11th Nov 2017 10:11:PM Editorials
Eastern Sentinel Arunachal News



It is estimated that the North Eastern Region has about 1,800 kilometers of river routes that can be used by steamers and large country boats. The Centre is trying to tap this potential in the region under the direction of PM Narendra Modi.

In Arunachal Pradesh the rivers Lohit, Subansiri, Burhi Dihing, Noa Dihing, and Tirap are used for navigation by small country boats in those stretches where there are no rapids. The residents of eastern part of Arunachal were using the river link for ages and were totally dependent on the Lohit for travelling to Assam until recently when the Dhola-Sadiya bridge was inaugurated. Likewise, Sunarighat on the Brahmaputra has been an important ferry ghat for the Arunachali people of the western part.

Developing inland waterways will therefore have a huge positive impact on not just human movement but also freight traffic potential.

Northeast India has many large and small rivers providing facilities for water transport, especially in their plains sections. From the ancient period until roads were constructed, the Brahmaputra and Barak rivers were commonly used as the medium of transport. During the period of British rule the Brahmaputra and Barak-Surma rivers were used extensively for transport and trade between northeast India and the port of Calcutta (now Kolkata). With the growth of the tea industry these rivers became important carriers of trade. The East India Company started the water route along the Brahmaputra from Kolkata to Dibrugarh in 1844 and steamships were introduced by the Joint Steamer Company in 1847. However, with the partition of India in 1947, water transport received a serious blow as a foreign country was born between northeast India and the port of Kolkata.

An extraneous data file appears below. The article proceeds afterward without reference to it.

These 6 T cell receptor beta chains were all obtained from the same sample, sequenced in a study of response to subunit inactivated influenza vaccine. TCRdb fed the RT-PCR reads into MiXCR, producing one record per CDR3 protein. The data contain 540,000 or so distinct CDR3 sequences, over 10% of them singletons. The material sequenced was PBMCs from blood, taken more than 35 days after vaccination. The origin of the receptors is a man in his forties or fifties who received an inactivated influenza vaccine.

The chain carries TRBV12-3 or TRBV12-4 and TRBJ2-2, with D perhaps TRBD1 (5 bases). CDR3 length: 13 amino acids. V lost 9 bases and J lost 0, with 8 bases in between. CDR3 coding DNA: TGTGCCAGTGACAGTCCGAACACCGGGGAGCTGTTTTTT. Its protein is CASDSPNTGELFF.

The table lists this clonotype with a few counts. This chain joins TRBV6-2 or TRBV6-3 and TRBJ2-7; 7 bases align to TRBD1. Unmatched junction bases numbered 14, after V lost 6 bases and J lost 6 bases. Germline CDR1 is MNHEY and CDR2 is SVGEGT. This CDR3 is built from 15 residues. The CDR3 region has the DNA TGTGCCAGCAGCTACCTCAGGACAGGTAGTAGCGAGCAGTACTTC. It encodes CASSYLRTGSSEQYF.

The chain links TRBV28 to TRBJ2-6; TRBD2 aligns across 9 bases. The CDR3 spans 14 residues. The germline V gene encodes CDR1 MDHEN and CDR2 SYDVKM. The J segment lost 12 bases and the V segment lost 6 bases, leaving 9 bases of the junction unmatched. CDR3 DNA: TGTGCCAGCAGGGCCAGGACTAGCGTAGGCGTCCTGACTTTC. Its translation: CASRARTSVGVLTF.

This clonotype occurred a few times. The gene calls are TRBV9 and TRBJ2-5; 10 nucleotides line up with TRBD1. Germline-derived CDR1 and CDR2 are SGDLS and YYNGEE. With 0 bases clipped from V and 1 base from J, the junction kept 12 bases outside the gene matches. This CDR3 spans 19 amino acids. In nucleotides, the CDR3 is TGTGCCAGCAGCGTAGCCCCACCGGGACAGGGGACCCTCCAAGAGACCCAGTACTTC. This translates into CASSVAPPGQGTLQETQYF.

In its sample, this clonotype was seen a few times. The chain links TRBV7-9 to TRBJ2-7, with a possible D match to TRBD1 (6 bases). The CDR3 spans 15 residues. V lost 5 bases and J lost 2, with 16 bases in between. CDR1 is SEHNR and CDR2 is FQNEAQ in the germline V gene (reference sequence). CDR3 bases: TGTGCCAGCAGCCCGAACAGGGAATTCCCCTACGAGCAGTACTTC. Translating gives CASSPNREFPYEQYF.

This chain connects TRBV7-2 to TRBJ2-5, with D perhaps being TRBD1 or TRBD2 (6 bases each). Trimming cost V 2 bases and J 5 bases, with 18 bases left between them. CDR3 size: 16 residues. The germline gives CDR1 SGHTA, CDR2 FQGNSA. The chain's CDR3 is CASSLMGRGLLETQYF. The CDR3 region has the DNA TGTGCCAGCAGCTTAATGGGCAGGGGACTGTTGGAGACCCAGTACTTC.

The NDA government has awakened to this potential and announced during the 2013-2014 budget session, national waterway-6 which aims to push cargo transport through Assam, Nagaland, Mizoram, Manipur, Tripura and Arunachal Pradesh.

Water transport, as opposed to other modes of transport, where infrastructure is to be laid from the start, is naturally accessible. Rivers just need to be trained, managed and upgraded as necessary. Success stories from developed countries have evinced that inland water transport is cost effective, relatively fuel efficient, environment friendly and more employment generating—all hallmarks of economic vitality and growth.

While this task is far from easy as India’s waterways are increasingly being plagued by plethora of technical challenges. The basic prerequisite of water transport is the consistent availability of water flow; however most of our rivers have considerably shrunk due to deforestation and erosion. Despite the odds, it is an uphill task worth taking. (with inputs)


Kenter Joya Riba

(Managing Editor)
      She is a graduate in Science with post graduation in Sociology from University of Pune. She has been in the media industry for nearly a decade. Before turning to print business, she has been associated with radio and television.
Email: kenterjoyaz@easternsentinel.in / editoreasternsentinel@gmail.com
Phone: 0360-2212313

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